Eric Desrochers happily runs Mac OS X 10.6 Snow Leopard—and that’s a version that a lot of people remained delighted with for a long while, particularly the 10.6.8 final release.If I was to upgrade to a newer, or even the newest OS, will the new OS be able to use the Snow Leopard era Time Machine backup to restore my things on the updated OS? Or am I doing backups more or less for nothing?Time Machine backups can be used to do a full system restore of a dead hard drive or computer, but also migrate just user files, applications, and some settings from one computer to another. You can do this during system setup of a new Mac, after installing a fresh copy of OS X on a computer, or even using Migration Assistant while OS X is up and running and you’re logged in.I haven’t had to migrate files via Time Machine for over a year, and it’s a little bit of a complicated situation, but not a horrible one. Apple’s support documents should guide you, but … [Read more...] about How far back Time Machine archives can migrate to new versions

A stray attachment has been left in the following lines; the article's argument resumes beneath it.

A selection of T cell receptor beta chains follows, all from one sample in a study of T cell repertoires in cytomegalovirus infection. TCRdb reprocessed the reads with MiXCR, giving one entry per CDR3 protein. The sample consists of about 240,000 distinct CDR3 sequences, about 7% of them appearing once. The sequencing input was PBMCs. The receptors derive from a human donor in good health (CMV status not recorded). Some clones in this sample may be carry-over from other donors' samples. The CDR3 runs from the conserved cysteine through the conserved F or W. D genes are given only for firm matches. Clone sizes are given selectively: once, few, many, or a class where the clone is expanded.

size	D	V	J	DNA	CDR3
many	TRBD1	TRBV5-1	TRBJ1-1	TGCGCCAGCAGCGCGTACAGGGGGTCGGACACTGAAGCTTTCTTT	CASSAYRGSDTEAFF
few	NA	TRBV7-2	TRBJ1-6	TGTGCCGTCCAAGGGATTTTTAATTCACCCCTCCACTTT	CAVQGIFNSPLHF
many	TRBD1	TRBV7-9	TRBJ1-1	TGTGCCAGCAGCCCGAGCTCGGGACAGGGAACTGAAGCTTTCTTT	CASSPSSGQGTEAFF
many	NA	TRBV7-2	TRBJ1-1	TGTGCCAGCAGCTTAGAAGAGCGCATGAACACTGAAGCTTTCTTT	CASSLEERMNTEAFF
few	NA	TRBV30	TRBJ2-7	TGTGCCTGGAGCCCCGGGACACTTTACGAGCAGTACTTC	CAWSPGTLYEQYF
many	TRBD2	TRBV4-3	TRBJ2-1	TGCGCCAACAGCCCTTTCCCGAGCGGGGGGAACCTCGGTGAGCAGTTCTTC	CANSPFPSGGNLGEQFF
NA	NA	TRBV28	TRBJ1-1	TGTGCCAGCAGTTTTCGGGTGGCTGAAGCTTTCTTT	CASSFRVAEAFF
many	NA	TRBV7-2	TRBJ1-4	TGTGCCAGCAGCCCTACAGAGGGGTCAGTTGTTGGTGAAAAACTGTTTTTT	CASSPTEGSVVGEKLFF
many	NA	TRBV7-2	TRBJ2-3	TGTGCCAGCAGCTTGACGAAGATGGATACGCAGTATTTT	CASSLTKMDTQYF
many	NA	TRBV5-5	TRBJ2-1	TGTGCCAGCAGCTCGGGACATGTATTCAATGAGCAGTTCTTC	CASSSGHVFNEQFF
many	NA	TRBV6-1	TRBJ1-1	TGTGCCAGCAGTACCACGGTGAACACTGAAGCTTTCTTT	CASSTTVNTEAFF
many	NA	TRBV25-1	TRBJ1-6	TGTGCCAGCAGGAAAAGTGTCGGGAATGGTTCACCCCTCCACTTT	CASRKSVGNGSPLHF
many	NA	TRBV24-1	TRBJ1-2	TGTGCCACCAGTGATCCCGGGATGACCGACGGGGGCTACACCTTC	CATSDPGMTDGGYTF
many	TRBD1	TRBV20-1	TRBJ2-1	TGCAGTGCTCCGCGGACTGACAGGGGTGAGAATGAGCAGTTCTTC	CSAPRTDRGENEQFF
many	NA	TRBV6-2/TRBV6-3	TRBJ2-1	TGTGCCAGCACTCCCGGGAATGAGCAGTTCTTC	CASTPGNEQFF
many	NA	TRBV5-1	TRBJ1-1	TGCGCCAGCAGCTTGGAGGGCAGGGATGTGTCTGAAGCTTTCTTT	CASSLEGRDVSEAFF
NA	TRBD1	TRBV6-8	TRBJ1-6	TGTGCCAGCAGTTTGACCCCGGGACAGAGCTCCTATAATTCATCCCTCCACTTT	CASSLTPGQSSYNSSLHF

After reading the case of the missing El Capitan hard disk space and following all the advice in that column, Jim Williams still had an inexplicable 300GB that had no reason to exist. He ran a disk analysis program that showed that a hidden Unix directory named .MobileBackups.trash What is it and can he get rid of it?This is a side effect of Time Machine, of all things. When one of your Time Machine targets is a drive that isn’t currently connected to your Mac, the backup system will continue to generate system snapshots up until all but 20 percent of drive storage is filled. After that point, Time Machine starts to delete snapshots and is more aggressive if you have very little storage available (less than 10 percent of drive capacity or less than 5GB).As Apple documents, these temporary snapshots remain retrievable locally until such point as you reconnect to one or more Time Machine drives. Then the snapshots are copied to that backup drive or those drives and … [Read more...] about What to do when mobile Time Machine backups linger and fill storage space